Please allow to delete a single entry from the password history.
I do not want to delete all entries, just the one I select for deletion.
For a website I have created 3 fields of the type “Hidden”.
Here I stored the 3 “Secret Questions” and the “Secret answers” that must be entered when you forget or change your password.
So I have the following field:
- Field Name contains “Secret Question 1: What is the worlds best password manager”
- Field Value contains “Bitwarden”
Perfect, the answers are masked with “*” as I expected.
When I show my friends and colleagues Bitwarden and try to convince them, I also show them this feature (without unmasking the Values).
But when I have the question visible in the field “Name” then friends might guess the answer.
So I moved the question to the Value field and now I have:
- Field Name contains “Secret Question 1”
- Field Value contains “What is the worlds best password manager: Bitwarden”.
But now I see the old values in the password history.
I don’t need them and I would like to delete them (they are not really passwords and they inflate the password history).
So please allow to delete a single entry from the password history.
Then I could delete these 3 entries and keep the real password history.
I can add another case why this is important.
- I have added a password which I use on other sites
- I want to share share this login with an organization. So I want to change the password (and also because this is bad to have one password on multiple sites)
- I change the password to autogenerated one
- The old password is still shown in my password history so everyone in organization can see it
Right now I have to recreate the entry from scratch, manually copying all fields.
I 'd also like to add another scenario in which this feature is important.
I use a double-blind password system on my password manager, in which I let bitwarden remember and generate the first half of the password, while I use my own, simpler and easy to remember password after it. This is to prevent someone from accessing my true passwords even if they somehow compromise bitwarden.
The problem with password history is that if I accidentally saved my password along with my double blind, even if I change what bitwarden will autofill, it will still remember that double blind. This causes a potential weakness in my password management system, as my password manager now knows my secret other half.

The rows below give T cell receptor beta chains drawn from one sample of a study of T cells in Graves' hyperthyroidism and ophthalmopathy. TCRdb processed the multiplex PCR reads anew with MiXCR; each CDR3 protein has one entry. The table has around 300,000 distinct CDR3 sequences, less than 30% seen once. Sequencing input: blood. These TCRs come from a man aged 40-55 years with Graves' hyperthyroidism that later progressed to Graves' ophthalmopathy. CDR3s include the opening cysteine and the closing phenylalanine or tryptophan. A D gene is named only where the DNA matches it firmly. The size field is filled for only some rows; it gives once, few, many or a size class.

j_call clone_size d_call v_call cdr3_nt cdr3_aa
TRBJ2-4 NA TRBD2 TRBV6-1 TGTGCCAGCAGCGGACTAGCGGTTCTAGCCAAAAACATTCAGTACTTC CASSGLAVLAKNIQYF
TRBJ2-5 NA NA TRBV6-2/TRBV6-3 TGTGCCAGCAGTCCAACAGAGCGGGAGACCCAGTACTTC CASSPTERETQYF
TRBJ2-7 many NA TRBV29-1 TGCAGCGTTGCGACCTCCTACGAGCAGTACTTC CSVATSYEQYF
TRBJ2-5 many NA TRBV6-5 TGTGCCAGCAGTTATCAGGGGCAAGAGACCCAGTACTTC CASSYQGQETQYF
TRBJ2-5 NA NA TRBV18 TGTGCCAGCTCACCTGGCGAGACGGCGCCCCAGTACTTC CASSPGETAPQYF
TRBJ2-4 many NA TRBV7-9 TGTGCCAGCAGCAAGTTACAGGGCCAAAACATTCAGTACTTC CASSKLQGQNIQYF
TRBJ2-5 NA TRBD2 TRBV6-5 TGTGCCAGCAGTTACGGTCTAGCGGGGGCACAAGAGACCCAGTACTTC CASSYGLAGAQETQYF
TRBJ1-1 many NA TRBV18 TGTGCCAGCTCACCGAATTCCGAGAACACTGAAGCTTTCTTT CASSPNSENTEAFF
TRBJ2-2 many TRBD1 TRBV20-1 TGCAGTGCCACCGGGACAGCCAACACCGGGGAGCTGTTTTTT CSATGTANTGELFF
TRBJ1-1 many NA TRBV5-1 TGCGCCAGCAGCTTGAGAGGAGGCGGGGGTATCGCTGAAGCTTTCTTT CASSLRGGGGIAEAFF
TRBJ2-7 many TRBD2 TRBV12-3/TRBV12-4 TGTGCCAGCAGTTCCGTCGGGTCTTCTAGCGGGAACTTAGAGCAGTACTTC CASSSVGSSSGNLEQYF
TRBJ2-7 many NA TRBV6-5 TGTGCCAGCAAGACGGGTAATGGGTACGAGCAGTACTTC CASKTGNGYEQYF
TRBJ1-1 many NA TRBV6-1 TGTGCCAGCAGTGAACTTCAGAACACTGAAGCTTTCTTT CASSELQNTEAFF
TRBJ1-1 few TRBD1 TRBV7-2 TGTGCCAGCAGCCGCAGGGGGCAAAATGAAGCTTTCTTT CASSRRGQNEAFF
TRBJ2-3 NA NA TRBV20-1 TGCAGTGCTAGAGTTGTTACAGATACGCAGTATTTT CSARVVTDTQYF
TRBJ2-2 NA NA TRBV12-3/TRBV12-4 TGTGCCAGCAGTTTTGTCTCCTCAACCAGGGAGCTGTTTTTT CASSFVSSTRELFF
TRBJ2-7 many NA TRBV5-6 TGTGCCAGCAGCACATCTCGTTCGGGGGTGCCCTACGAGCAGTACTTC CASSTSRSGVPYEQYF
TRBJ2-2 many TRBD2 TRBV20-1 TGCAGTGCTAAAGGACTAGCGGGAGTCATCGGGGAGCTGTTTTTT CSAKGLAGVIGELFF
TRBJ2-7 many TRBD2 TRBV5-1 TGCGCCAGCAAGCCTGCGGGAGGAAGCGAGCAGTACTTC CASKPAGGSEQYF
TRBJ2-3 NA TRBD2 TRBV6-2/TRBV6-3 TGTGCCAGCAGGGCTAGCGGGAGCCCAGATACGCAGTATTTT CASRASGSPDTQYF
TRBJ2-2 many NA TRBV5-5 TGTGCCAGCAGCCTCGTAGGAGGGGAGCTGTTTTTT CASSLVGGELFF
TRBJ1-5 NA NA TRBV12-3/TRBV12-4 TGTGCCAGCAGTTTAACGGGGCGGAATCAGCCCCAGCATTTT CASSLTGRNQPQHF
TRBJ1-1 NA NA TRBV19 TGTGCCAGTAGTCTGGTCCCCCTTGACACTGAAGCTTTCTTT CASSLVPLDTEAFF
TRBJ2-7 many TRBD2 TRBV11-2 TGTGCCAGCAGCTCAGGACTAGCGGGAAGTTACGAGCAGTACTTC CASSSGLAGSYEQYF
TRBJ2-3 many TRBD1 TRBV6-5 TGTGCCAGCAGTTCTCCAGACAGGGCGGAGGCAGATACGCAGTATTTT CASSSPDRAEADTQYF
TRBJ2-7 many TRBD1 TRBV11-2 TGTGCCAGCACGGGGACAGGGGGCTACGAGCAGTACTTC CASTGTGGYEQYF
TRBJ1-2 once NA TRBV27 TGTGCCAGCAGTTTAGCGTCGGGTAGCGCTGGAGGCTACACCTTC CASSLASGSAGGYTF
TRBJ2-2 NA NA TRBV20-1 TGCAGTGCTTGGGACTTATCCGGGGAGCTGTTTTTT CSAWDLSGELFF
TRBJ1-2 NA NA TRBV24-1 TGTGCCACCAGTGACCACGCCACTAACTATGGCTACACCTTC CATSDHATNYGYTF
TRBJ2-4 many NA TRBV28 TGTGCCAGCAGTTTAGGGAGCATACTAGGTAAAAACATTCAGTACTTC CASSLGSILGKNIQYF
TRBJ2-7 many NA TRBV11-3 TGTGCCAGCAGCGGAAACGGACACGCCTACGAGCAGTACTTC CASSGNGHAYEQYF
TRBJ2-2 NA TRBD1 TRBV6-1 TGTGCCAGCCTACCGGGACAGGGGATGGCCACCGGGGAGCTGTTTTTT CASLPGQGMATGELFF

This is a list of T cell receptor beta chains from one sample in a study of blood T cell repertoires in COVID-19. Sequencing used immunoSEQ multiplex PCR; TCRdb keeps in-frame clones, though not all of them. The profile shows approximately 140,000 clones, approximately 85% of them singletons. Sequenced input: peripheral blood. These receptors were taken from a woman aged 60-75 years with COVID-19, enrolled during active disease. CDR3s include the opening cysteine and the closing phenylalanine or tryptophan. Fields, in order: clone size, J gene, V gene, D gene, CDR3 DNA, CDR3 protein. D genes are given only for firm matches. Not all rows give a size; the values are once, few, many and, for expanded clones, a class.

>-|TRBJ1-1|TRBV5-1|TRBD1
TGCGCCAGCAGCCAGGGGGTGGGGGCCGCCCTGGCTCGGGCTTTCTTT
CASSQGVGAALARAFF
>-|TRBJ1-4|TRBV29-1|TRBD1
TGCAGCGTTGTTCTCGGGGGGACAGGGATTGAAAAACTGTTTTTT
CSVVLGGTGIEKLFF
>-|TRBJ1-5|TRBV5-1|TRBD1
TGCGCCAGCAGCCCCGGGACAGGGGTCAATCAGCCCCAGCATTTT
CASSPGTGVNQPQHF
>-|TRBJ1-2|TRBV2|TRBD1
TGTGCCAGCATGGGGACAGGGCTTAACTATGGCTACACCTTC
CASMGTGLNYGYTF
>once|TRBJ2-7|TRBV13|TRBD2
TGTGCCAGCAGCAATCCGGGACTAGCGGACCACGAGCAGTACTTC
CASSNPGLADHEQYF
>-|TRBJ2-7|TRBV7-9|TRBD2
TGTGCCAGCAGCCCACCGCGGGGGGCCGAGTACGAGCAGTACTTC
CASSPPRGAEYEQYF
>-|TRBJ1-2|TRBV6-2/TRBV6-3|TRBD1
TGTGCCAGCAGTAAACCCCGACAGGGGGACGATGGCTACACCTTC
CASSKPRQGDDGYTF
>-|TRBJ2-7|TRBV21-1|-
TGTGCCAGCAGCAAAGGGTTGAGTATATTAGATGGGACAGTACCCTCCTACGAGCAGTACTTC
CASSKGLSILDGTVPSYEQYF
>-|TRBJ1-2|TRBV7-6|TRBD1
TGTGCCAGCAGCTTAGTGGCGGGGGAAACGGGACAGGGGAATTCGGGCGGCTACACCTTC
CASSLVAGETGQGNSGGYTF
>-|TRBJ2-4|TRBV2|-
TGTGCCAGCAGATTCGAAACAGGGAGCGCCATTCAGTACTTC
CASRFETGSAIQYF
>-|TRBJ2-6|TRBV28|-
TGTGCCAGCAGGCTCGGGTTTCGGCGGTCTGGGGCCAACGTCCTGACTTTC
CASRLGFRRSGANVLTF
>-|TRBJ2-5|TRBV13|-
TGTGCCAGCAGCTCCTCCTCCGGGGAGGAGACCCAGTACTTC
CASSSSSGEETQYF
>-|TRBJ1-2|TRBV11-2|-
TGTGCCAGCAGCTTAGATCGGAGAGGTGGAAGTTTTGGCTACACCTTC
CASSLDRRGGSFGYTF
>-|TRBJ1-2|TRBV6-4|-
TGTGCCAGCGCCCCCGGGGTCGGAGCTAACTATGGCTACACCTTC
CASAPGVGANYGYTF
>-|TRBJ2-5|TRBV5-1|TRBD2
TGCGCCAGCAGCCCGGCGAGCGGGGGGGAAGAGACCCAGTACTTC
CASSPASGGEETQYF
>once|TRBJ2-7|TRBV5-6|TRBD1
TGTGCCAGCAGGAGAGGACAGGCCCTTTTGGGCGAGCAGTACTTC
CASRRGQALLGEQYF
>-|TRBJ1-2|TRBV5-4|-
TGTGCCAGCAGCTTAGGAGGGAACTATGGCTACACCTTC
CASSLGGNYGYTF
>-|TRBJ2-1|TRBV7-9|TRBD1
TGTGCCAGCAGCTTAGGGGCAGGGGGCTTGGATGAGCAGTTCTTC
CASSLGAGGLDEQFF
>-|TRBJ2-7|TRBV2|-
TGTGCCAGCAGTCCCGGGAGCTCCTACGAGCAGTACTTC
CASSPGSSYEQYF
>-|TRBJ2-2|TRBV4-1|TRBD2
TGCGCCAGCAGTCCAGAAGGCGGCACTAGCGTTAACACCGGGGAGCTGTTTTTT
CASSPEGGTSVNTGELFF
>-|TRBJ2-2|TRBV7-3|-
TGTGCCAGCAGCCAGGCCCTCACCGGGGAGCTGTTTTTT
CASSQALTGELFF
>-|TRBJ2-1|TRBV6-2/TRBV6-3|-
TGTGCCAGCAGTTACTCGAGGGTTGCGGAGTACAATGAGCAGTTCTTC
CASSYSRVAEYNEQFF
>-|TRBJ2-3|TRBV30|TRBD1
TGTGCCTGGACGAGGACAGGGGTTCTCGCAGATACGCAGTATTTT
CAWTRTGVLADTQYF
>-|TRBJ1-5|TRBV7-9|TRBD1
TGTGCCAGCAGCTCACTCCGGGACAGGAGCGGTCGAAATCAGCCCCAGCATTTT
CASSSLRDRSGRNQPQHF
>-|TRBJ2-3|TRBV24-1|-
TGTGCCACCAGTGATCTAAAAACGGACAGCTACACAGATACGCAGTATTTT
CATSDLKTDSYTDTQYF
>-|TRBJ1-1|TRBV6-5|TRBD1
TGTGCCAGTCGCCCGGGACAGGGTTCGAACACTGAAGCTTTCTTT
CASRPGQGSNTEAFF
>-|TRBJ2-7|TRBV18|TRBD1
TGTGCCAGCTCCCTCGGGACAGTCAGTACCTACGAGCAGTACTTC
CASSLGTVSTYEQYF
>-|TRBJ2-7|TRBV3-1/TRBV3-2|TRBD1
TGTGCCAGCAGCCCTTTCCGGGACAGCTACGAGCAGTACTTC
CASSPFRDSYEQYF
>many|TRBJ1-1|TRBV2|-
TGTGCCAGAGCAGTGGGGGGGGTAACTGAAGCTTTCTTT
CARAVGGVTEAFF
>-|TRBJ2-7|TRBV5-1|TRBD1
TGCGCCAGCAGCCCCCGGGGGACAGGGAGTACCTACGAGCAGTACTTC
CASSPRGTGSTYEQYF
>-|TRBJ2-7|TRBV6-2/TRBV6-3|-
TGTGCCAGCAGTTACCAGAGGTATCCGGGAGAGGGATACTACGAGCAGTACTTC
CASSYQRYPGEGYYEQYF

I also consider this very poorly implemented… if you use clone often it will always clone your password history. Which is of course totally wrong for different items… And there is absolutely no way to get rid of an old password in the history. And it is very annoying if you use shared items or plan to share items. I don’t want to share the password history!
… The only possibility is to either do everything manually (and just never use clone, etc.) or to export the whole database to a *.json file, to edit this *.json file (which must obviously include the password history so you can delete it in the file) and then re-upload the *.json file to replace the current vault.
But this seems a very risky option somehow as well…
If I just need to edit the *.json file, it must be similary easy to implement for bitwarden directly, right? So please introduce that I can just delete entries of the password history manually…
Even though this post is a little old, it made me chuckle a bit. I know we’re discussing cybersecurity and all, but this approach seems excessive, considering:
A) your BW password is probably strong (16+ chars)
B) your BW password is probably not used for anything else
C) your BW account is secured using 2FA
D) your 2FA account is probably secured with the same approach as A) and B) (strong password not used for anything else) + a possible biometric
E) you’re probably re-using the same double-blind for every password, so it’s statistically much more likely to have your part of the password be exposed somewhere. And if that’s the case, well, you’re probably security-conscious enough to go ahead and change every single one of your passwords, which kinda defeats one of the main purposes of using a password manager.
If someone could get into your BW account then you’re doing something severely wrong, like writing down your BW Master Password on a post-it, unlocking your 2FA device, leaving them out in the open, then walking away.
The double blind approach sounds interesting in theory, especially for accounts that you want to keep extra-secure, but the reality is that those services typically offer 2FA, and that takes care of that.
What I’m trying to say is that if you’re at the point where you’re considering double blinding your passwords, you’re most likely already taking security precautions that keep your data extremely safe. I don’t see any value added, if anything, downsides like I mentioned in point E). Something you know can be exposed if you constantly put it out on every site, while 2FA at least adds something you have to the mix.